Thursday, May 30, 2013

Why I should probably avoid facebook.

A FB friend posted this today:
It included a link to the website of one "Dr." Llaila Afrika:  I looked at it first, quickly got "fraud" vibes, and went looking for his credentials. There is a listing for an unfindable Anglo Saxon Institute" in England where he says he got a doctorate in Naturopathy and he also claims to be a "metaphysician" and an expert in "medical astrology." Well. I'm a scientist. And I seem to be unable to let junk science go unchallenged. And so, I give you the following exchange, which I managed to grab screen shots of just before he deleted them all (forgive my typos, I was using an iPad):
I did find on-line a page by a guy named Gary Booker who had the same questions about "Dr." Afrika and who requested information about his credentials through the Freedom of Information Act. The District of Columbia's office of the Attorney General provided the following information:

1. Llaila O. Afrika did not submit any evidence of possessing either a doctorate of medicine (MD) or a doctorate of Naturopathy (ND) from any institution.
2. Llaila Afrika attended the Technical College of the Lowcountry in Beaufort, South Carolina and received a Licensed Practical Nursing (LPN) degree in 1990.
3. Llaila Africa's LPN degree from the Technical College of the Lowcountry appears to be an associates degree. He has completed 64.30 credit hours at that institution.
4. Llaila Afrika indicated having medical experience that includes work at Dr. Otis Williams Chiropractic Clinic from 1990 through the date of his application as an employee and an instructor. He also indicated working for the Bayview Nursing Home from 1990 until the date of his application.
5. Llaila Afrika has no military medical experience indicated on his application.
6. Llaila Afrika was certified by an organization named the "International Board of African Thinkers, Traditional Priest, Priestesses, Healers and Religion, Inc." as an "Expert Holistic Health Consultant." This is as closest that Afrika seems to come to being an actual nutritionist or dietician. His professional experience indicates that he taught at this organization during the same year that he was certified by it.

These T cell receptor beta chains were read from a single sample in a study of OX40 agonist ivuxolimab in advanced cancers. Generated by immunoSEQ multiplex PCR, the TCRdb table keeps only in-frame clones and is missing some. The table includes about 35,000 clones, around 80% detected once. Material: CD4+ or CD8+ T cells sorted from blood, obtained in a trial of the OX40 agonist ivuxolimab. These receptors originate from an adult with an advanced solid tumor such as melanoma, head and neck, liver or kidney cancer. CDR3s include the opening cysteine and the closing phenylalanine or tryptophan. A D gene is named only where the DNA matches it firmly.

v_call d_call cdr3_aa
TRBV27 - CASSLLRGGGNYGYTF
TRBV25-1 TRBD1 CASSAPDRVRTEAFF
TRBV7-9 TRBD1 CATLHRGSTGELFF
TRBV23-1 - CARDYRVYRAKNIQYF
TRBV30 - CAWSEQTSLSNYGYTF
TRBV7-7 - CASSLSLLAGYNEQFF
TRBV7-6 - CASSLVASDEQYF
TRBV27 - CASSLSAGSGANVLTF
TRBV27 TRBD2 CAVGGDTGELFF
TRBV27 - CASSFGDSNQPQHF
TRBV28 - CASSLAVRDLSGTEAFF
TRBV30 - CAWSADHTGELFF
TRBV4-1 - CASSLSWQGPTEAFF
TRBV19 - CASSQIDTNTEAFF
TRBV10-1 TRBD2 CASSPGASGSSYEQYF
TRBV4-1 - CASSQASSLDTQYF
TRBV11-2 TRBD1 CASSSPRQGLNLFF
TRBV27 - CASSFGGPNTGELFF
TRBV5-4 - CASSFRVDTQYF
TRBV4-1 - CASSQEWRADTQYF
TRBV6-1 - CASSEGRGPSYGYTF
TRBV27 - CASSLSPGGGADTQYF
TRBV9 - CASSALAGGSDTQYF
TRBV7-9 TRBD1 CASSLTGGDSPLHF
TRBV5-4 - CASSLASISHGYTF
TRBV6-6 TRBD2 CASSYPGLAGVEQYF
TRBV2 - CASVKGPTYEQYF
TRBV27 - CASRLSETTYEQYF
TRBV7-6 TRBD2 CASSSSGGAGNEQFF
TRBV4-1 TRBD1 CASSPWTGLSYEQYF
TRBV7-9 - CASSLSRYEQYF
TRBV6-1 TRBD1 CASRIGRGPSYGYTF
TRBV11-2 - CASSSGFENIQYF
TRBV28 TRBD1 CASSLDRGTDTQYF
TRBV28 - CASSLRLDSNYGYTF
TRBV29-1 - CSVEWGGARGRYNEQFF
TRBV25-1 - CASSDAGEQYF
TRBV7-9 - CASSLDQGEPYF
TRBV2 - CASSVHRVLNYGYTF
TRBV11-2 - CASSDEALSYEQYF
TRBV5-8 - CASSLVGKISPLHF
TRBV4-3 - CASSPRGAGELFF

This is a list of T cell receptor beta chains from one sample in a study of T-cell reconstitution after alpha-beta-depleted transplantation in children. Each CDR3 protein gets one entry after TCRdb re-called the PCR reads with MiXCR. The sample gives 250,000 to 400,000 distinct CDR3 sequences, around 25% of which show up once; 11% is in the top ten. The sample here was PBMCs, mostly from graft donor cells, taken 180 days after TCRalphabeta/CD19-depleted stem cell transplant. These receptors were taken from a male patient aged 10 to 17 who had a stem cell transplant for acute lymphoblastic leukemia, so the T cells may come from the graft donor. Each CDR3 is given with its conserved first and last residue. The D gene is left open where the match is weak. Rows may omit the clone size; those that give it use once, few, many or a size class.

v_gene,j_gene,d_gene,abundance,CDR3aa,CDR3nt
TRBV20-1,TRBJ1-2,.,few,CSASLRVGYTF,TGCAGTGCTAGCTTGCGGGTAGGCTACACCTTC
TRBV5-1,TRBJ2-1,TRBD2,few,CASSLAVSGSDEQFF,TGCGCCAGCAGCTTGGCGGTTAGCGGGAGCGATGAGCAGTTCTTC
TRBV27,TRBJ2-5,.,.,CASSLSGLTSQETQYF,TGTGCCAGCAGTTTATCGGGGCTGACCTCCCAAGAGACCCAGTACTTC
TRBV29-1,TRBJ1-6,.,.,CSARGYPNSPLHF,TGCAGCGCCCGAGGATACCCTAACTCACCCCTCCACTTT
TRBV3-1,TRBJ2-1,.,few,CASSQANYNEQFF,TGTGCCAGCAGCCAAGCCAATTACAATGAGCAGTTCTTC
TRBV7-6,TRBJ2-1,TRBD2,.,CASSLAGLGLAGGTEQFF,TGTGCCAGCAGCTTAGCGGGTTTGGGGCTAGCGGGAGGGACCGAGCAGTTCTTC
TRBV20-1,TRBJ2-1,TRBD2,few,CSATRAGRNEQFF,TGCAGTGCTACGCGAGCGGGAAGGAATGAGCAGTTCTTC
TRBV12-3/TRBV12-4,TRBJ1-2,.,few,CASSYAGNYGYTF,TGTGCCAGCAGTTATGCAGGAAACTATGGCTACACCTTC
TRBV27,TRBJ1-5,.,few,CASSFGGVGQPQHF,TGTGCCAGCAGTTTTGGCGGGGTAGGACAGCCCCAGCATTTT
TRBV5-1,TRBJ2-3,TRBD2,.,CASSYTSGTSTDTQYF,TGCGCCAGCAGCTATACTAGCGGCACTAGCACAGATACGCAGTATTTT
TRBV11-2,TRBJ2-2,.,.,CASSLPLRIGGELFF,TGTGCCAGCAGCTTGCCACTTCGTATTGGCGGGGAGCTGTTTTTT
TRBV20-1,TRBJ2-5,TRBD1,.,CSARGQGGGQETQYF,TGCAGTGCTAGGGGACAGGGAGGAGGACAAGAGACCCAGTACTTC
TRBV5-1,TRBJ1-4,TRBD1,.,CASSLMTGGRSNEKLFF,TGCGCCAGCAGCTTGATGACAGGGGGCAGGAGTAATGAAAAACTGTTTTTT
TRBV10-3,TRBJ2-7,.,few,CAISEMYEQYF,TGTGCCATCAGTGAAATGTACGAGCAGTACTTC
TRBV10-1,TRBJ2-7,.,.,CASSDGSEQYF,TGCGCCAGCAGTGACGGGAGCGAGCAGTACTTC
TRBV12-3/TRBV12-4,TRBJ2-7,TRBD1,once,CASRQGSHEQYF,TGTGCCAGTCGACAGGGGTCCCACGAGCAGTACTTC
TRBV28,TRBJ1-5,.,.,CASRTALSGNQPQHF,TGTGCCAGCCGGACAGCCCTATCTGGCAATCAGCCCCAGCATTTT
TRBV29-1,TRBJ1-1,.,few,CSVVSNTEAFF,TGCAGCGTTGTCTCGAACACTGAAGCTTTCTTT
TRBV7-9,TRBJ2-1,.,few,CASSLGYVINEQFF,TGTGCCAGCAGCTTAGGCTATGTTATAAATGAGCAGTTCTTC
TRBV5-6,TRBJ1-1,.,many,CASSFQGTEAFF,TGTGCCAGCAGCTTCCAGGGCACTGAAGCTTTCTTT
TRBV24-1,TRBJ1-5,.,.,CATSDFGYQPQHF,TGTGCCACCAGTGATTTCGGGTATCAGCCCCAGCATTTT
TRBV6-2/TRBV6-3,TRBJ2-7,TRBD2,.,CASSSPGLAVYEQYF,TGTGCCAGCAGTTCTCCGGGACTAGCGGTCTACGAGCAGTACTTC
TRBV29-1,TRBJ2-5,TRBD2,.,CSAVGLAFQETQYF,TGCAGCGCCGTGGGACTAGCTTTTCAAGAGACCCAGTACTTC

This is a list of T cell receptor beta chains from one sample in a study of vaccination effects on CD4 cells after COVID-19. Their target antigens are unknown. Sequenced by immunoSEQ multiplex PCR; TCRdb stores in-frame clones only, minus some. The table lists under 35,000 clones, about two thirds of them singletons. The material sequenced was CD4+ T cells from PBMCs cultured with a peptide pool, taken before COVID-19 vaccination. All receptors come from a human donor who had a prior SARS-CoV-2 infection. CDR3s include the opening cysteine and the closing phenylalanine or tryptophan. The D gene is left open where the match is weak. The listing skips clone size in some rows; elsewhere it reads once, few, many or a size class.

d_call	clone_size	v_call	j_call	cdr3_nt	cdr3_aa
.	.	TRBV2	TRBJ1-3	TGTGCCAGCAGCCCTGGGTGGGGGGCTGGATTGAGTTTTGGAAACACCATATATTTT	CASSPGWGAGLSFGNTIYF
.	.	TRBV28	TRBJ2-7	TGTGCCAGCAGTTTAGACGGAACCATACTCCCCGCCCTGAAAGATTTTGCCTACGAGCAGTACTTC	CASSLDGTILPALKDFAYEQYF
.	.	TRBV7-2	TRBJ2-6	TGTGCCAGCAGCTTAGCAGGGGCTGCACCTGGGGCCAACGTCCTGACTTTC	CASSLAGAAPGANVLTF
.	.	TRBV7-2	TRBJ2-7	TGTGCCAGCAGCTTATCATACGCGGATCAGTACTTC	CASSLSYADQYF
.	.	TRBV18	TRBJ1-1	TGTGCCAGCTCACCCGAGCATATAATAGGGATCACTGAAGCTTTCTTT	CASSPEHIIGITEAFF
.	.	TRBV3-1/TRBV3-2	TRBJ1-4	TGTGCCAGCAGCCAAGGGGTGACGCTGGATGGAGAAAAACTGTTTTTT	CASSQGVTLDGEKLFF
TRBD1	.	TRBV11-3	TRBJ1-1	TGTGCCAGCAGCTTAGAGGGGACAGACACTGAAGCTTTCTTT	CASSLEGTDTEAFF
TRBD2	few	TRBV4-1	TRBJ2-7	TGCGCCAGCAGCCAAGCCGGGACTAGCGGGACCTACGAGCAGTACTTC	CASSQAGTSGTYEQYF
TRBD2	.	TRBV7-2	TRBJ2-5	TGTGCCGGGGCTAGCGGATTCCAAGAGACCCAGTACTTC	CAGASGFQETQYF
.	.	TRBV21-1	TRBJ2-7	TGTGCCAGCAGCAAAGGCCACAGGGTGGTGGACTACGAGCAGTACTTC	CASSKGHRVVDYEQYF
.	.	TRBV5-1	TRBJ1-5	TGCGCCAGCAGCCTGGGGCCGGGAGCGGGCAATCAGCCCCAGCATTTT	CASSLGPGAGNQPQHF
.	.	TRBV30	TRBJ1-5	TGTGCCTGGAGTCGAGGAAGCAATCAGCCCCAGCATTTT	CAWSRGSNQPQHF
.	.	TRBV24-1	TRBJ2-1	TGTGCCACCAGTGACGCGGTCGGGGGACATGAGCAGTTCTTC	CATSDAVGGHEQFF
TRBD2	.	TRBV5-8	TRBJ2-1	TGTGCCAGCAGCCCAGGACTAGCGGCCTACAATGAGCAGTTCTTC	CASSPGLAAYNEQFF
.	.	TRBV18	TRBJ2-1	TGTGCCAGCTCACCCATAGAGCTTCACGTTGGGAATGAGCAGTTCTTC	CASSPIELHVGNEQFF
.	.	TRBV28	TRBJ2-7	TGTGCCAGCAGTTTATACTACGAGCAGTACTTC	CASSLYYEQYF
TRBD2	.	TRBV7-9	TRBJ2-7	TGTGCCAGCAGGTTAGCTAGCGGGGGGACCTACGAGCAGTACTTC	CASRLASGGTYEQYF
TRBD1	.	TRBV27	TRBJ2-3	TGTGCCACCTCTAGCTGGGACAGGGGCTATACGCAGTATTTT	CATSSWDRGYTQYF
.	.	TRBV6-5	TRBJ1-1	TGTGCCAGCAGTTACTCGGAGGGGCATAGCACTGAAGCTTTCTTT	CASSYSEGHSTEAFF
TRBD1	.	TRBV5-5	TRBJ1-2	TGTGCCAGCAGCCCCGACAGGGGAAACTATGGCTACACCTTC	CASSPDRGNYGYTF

7. Llaila Afrika has no indication of training as an HIV/AIDS clinician. In addition to the "International Board of African Thinkers, Traditional Priest, Priestesses, Healers and Religion, Inc.," Afrika's addictionology certification comes from Life College School of Chiropractic and the American College of Addictionology and Compulsive Disorders. He acquired this certification in 1996 and it expired in 1997. He is also certified as an Acupuncture Detoxification Specialist by the National Acupuncture Detoxification Association. Afrika worked in a nursing home.

Booker  concluded, "At best, Llaila Afrika is an accupuncturist that can help you shake an addiction. Nothing in the professional and/or academic history of "Dr. Afrika" indicates that he is qualified to speak on AIDS, diabetes, cancer, arthritis, melanin, and the various other "80 topics" that Afrika "lectures" about."

Look, I have read stats that shown disproportionate rates of diabetes among the African-American community. I wasn't arguing with that. I was arguing with the unsupported notion that it is due to  a genetic inability to handle a diet that NO ONE should be following. I don't like junk science, I don't like fraudulent experts, and I don't like people who parrot absurd notions based solely on their wish that they be true. And most of all, I don't like people resorting to ad hominem attacks on me when their logic won't hold up. I de-friended the guy.  
And trust me when I say that my disdain for quacks knows no racial or geographical boundaries - because I also find the work of "Dr." Robert Young contemptible:

Tuesday, May 28, 2013


When I drove back to Logan Airport to leave Massachusetts last Monday, I got forced out of my lane by the flashing blue lights of a cop behind me. Just as that lane diverted onto an exit ramp into Boston. I've not lived in a big city in a while, so the driving was a little hairy for me. Boston drivers are aggressive! I had to wind my way back, and finally found myself in a long series of tunnels.
 Rental car returned and plane boarded, I watched as we headed out over the shore.
I have always been fascinated by the perspective from above the clouds. It seems to me that you could surely sleep on them, drifting in their pillowy embrace.
I loved that I got a bird's eve view of flying into DC.  Passing over the Lincoln Memorial, I thought about Abe Lincoln, perpetually gazing out across the reflecting pool to the Washington Monument.
And Capitol Hill, with the US Capitol building, flanked by the House and Senate, among other things. So much capacity for good there, so much propensity for bad.